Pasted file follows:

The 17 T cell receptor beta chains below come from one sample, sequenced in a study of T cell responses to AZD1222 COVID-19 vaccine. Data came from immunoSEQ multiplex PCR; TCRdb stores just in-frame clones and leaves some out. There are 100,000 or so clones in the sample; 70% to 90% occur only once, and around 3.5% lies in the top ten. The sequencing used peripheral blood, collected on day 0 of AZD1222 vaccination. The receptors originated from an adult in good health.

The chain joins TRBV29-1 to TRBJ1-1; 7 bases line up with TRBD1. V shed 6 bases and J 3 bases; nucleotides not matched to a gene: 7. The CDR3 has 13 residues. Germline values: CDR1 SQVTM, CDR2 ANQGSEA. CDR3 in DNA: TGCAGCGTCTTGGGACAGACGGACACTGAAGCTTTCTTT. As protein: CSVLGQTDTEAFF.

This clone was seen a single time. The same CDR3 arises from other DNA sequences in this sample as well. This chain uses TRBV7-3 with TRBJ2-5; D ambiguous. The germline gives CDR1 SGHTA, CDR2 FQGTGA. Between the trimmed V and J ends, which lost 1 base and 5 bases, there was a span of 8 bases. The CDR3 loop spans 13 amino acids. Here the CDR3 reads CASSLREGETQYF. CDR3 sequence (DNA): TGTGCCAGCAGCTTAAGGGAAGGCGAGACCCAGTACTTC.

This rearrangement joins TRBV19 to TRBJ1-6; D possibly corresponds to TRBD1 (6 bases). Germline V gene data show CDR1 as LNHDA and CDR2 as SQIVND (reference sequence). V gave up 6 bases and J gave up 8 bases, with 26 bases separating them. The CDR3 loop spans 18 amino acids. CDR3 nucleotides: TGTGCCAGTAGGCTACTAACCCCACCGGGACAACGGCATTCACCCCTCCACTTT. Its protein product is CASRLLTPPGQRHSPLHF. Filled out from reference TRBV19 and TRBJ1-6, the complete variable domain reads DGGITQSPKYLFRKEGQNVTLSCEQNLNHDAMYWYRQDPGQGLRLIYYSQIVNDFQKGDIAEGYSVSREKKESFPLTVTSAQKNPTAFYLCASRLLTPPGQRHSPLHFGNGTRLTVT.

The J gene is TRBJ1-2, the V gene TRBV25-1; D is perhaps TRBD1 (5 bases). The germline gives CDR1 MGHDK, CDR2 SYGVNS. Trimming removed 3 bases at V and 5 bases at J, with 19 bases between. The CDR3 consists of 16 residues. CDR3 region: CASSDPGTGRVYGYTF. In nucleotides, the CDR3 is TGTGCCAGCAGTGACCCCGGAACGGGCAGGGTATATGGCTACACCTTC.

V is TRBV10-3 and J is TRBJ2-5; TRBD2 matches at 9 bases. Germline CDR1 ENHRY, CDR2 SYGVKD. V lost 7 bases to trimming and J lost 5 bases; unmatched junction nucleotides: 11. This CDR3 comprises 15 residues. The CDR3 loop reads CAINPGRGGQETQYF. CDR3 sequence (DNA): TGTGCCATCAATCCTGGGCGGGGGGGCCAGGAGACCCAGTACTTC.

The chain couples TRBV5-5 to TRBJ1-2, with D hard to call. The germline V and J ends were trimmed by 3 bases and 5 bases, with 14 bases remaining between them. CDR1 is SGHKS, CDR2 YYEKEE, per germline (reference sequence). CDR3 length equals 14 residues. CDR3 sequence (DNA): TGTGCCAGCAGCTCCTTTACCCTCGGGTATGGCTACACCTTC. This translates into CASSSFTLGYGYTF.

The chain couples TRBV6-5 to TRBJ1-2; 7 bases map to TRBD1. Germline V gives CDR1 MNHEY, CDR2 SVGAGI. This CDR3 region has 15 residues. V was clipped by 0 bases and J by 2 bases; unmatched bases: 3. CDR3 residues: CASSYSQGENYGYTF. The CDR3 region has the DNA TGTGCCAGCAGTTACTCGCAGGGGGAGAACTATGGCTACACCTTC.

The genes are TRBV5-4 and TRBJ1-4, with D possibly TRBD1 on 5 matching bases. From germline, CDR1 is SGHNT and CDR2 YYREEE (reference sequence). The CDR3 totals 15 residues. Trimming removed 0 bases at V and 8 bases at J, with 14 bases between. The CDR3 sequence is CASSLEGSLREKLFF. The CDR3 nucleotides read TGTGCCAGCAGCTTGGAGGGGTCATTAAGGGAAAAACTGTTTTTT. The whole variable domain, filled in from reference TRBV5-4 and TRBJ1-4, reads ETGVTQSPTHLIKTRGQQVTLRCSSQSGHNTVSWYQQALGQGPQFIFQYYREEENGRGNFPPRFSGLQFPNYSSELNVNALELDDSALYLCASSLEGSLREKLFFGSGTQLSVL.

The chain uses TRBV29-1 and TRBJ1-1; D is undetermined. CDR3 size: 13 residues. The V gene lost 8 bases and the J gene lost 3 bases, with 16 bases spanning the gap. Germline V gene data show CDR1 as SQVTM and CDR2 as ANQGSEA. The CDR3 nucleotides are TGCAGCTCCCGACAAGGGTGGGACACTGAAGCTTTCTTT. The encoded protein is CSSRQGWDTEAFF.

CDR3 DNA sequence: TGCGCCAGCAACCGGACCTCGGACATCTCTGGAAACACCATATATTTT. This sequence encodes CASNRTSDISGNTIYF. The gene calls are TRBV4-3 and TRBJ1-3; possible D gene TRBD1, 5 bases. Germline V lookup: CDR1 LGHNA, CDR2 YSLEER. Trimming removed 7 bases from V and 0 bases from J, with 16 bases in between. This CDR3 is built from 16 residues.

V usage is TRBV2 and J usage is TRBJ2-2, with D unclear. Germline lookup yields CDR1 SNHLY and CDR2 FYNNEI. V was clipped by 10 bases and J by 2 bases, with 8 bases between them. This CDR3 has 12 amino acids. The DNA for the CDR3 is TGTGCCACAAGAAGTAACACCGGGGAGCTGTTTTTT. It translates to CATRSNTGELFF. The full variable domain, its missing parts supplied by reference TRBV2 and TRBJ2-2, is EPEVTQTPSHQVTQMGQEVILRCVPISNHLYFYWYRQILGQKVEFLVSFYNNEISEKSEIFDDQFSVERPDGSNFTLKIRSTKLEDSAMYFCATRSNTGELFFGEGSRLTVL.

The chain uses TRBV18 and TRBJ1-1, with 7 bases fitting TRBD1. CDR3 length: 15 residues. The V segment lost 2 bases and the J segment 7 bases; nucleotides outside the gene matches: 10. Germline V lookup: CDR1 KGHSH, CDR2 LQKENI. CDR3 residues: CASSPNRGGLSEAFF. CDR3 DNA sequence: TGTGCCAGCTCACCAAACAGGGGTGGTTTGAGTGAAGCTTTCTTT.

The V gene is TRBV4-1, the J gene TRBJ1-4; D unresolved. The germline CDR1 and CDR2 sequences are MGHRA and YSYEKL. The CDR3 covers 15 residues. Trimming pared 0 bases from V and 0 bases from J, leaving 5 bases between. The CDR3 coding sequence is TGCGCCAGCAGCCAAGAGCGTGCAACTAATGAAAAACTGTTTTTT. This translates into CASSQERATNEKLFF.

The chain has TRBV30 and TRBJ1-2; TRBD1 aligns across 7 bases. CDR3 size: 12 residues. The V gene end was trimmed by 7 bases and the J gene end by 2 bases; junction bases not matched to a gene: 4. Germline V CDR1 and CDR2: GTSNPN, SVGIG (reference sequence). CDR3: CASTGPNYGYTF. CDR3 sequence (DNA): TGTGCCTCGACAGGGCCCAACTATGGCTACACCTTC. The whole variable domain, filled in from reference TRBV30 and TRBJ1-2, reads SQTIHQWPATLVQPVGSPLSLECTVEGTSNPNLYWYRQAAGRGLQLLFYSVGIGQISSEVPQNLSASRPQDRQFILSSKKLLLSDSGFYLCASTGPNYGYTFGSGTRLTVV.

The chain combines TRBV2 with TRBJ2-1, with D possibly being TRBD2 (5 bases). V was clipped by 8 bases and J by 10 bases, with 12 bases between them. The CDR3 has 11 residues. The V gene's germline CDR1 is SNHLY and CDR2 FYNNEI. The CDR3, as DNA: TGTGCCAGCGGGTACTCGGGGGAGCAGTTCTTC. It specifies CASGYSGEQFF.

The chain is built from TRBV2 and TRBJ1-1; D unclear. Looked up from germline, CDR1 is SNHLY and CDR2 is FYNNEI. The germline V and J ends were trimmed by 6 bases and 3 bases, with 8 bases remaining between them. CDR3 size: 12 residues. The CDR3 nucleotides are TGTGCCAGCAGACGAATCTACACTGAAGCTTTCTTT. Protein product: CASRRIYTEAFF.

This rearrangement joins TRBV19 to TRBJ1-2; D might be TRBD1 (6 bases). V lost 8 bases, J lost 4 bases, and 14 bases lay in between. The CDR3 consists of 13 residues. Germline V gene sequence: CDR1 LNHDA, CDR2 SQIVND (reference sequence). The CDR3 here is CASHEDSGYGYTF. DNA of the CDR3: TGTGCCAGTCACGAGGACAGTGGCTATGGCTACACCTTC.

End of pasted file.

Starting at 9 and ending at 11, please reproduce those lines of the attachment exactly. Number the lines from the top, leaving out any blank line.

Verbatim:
The genes are TRBV5-4 and TRBJ1-4, with D possibly TRBD1 on 5 matching bases. From germline, CDR1 is SGHNT and CDR2 YYREEE (reference sequence). The CDR3 totals 15 residues. Trimming removed 0 bases at V and 8 bases at J, with 14 bases between. The CDR3 sequence is CASSLEGSLREKLFF. The CDR3 nucleotides read TGTGCCAGCAGCTTGGAGGGGTCATTAAGGGAAAAACTGTTTTTT. The whole variable domain, filled in from reference TRBV5-4 and TRBJ1-4, reads ETGVTQSPTHLIKTRGQQVTLRCSSQSGHNTVSWYQQALGQGPQFIFQYYREEENGRGNFPPRFSGLQFPNYSSELNVNALELDDSALYLCASSLEGSLREKLFFGSGTQLSVL.

The chain uses TRBV29-1 and TRBJ1-1; D is undetermined. CDR3 size: 13 residues. The V gene lost 8 bases and the J gene lost 3 bases, with 16 bases spanning the gap. Germline V gene data show CDR1 as SQVTM and CDR2 as ANQGSEA. The CDR3 nucleotides are TGCAGCTCCCGACAAGGGTGGGACACTGAAGCTTTCTTT. The encoded protein is CSSRQGWDTEAFF.

CDR3 DNA sequence: TGCGCCAGCAACCGGACCTCGGACATCTCTGGAAACACCATATATTTT. This sequence encodes CASNRTSDISGNTIYF. The gene calls are TRBV4-3 and TRBJ1-3; possible D gene TRBD1, 5 bases. Germline V lookup: CDR1 LGHNA, CDR2 YSLEER. Trimming removed 7 bases from V and 0 bases from J, with 16 bases in between. This CDR3 is built from 16 residues.